Country singer Colt Ford appears at Buck Owens’ Crystal Palace on Monday.

Roots, who make an appearance on his latest release, “Every Chance I Get.” “Those guys are really cool. The song we did, ‘Waste Some Time,’ is just about being laid back and having fun in the country. I think the fans like to see different things. It is about the song — as long as it is real, then that is what matters.” Hoping for a speedy recovery, Ford assured me he’ll be back on his game by the time he arrives at the Palace. And if he’s feeling really well, he said he’d be ready to share a shot or two of his own signature line of liquor — Goodtime Moonshine and Vodka. “We go nuts onstage. If you don’t have fun at my show, I think you need to go to the doctor and see what’s wrong with you. I can’t wait to get to such a historic place and have the opportunity to play for all of y’all who have never seen me. I promise I’ll give it all I’ve got.” Who said a rappin’ cowboy ain’t got street cred? Monday’s show kicks off at 7 p.m. Tickets are $17.50 to $25.50. Buck Owens’ Crystal Palace is located at 3805 Buck Owens Blvd. For more information call 3287560 or visit vallitix.com.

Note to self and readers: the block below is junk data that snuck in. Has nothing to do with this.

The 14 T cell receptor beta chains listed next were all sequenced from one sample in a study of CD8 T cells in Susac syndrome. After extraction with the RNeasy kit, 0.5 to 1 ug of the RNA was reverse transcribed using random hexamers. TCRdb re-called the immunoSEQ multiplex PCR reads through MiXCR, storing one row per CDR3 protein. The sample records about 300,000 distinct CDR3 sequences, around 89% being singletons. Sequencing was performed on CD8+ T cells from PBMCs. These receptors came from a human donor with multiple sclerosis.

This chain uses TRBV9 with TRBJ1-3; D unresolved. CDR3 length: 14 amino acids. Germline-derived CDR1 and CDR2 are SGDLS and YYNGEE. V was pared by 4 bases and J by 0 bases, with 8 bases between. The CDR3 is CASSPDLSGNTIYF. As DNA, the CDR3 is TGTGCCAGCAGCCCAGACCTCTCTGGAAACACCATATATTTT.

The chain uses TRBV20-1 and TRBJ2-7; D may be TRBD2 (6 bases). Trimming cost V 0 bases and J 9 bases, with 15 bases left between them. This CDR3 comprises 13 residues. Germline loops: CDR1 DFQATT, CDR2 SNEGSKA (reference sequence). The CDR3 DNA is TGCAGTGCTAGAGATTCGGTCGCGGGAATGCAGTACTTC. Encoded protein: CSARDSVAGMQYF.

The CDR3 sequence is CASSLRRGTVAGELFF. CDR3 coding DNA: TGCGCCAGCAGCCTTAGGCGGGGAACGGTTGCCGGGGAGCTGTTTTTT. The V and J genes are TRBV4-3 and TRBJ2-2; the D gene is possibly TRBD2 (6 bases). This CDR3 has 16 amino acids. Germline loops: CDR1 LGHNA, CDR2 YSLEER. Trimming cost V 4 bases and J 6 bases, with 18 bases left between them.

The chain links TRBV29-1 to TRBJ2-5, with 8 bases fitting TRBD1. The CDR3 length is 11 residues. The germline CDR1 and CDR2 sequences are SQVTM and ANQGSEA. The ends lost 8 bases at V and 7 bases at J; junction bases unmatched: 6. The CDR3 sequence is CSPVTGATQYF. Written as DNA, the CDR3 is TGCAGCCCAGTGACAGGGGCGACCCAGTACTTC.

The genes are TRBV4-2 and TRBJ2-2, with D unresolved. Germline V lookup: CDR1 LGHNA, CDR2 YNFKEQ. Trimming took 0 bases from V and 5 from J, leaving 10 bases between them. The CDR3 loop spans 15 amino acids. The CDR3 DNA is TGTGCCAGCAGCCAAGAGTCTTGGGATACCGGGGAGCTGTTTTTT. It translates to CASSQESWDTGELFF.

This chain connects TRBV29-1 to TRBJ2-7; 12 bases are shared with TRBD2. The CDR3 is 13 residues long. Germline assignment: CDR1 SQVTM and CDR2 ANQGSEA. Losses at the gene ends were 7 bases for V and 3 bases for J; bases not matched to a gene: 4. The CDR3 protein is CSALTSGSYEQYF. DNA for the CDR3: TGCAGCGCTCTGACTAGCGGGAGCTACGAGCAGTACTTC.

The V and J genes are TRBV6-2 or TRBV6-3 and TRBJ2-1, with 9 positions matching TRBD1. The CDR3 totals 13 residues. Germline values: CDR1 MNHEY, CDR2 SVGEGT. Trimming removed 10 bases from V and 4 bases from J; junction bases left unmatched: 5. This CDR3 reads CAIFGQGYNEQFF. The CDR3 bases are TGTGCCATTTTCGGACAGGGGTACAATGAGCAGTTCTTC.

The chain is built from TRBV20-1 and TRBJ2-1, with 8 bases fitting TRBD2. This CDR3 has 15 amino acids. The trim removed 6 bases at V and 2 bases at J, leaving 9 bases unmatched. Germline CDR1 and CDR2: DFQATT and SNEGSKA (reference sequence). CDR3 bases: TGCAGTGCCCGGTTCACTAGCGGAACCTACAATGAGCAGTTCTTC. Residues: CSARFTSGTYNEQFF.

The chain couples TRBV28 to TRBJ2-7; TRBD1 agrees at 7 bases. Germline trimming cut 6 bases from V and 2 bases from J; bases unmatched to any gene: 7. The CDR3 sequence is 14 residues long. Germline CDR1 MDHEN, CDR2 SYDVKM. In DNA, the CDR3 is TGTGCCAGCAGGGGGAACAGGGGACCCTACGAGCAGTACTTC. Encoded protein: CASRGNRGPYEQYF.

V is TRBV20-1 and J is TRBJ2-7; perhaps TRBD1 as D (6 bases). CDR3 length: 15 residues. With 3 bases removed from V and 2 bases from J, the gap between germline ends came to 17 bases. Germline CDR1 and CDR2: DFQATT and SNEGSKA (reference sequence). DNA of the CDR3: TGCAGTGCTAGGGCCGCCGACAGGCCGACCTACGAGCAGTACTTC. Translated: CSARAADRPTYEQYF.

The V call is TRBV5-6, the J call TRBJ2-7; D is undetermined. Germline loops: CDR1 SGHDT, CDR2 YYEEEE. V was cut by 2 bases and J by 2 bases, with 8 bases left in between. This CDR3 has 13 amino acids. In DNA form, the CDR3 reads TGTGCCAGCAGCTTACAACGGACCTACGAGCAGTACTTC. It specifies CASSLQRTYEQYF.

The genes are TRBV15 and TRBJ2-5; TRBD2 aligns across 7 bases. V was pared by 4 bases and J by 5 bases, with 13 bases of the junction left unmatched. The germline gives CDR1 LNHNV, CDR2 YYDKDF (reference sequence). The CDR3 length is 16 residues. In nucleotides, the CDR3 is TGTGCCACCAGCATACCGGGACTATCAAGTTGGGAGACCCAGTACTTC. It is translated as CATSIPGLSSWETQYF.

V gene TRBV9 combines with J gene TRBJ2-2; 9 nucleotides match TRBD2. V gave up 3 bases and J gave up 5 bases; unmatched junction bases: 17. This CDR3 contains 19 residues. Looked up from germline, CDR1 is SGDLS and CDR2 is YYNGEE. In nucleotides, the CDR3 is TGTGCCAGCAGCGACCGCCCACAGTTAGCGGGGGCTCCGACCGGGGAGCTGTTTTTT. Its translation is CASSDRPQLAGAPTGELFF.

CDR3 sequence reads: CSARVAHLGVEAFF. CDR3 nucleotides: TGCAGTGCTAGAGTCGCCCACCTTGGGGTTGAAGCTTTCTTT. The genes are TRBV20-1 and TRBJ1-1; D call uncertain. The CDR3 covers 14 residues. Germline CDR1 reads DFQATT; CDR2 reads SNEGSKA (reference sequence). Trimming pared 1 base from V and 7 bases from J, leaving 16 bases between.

29

Thursday, December 8, 2011 The Bakersfield Californian

Eye Street

Museum bakes up fun Children, parents sure to enjoy annual adventure BY GENE GARAYGORDOBIL Contributing writer